March 06, 2016
In a city starved for sports glory, legendary players who've brought one of Philadelphia's teams to the top are treated like royalty.
Deservedly so, Al Wistert is among those players. His number 70 is retired with the Eagles for his nine seasons of play as both an offensive and defensive tackle for the team, during which time he served as team captain, racked up eight All-Pro team honors and helped bring two NFL titles to the city.
Wistert passed away Saturday at the age of 95, according to the team.
The Chicago native began his NFL career with the combined squad of the Pittsburgh Steelers and Eagles, known as the "Steagles," who merged for a single season in 1943 due to the number of players who were drafted to serve in World War II.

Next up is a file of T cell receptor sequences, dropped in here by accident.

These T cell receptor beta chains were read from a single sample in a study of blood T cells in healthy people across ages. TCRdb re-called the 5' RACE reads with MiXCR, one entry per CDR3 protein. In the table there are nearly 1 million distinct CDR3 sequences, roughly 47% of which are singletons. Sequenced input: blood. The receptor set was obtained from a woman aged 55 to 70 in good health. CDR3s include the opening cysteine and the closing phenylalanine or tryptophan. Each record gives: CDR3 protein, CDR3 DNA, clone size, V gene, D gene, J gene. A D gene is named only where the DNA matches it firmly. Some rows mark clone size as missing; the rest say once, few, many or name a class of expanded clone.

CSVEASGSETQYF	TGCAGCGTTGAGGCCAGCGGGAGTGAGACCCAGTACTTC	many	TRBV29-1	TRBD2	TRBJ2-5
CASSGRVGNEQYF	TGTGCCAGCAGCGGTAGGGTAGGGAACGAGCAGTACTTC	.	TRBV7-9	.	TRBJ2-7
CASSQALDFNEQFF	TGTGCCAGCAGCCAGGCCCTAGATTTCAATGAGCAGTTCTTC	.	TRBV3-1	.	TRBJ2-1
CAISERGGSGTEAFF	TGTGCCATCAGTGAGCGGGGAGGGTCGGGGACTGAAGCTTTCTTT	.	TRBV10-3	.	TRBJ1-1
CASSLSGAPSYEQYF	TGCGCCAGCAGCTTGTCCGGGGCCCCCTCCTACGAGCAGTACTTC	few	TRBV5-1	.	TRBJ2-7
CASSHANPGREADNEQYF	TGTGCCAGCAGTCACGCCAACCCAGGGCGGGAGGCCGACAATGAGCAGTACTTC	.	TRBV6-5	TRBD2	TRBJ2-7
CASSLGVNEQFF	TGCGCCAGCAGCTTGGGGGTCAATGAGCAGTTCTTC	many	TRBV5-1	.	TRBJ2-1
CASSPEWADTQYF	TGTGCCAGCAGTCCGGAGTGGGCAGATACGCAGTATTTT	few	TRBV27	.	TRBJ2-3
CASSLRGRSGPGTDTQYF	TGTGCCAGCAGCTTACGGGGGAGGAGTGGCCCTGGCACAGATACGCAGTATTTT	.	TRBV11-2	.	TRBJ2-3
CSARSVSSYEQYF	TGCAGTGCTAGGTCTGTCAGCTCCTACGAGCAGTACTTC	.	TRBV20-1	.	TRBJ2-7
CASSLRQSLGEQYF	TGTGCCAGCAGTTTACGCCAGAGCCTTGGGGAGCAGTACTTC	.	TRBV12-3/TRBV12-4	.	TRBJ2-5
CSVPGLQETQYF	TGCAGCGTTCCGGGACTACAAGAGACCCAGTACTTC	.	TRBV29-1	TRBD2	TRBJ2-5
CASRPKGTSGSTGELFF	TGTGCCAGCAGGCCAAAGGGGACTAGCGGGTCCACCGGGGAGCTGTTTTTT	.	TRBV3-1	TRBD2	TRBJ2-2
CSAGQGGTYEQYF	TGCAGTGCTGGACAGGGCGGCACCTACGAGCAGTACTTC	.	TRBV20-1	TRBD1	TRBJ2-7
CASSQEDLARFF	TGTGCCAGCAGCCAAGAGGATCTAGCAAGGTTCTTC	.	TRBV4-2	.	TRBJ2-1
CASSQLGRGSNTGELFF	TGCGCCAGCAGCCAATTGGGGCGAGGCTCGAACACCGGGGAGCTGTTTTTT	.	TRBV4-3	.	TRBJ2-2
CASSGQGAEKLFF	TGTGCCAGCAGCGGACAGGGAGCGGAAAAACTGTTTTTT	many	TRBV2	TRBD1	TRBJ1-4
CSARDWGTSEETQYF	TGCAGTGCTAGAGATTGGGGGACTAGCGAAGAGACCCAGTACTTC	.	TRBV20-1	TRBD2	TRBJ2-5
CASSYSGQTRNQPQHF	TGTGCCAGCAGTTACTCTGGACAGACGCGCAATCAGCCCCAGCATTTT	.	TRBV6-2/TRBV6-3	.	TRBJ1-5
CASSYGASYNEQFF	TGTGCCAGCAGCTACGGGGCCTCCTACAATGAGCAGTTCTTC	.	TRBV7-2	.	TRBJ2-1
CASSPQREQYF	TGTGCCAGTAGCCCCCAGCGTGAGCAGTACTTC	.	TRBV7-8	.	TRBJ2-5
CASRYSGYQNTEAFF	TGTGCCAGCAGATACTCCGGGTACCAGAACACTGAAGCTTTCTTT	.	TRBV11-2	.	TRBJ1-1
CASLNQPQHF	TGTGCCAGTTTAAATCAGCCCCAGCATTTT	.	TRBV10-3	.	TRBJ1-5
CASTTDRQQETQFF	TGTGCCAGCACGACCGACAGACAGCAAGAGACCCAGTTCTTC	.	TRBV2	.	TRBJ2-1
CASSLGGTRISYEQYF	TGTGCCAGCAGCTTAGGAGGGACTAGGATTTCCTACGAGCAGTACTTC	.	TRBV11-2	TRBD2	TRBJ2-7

During his career with the Birds, a team he played his entire career for, the Eagles won league championships in 1948 and 1949, both of which were shutout victories.
Despite his success, Wistert was not chosen for the Pro Football Hall of Fame. Many fans and writers, both local and national, consider his exclusion a snub.
A more detailed look back at Wistert's career can be found in this profile from PhillyVoice's Matt Mullin, which at the time laid out the argument for his case as the greatest living Eagle.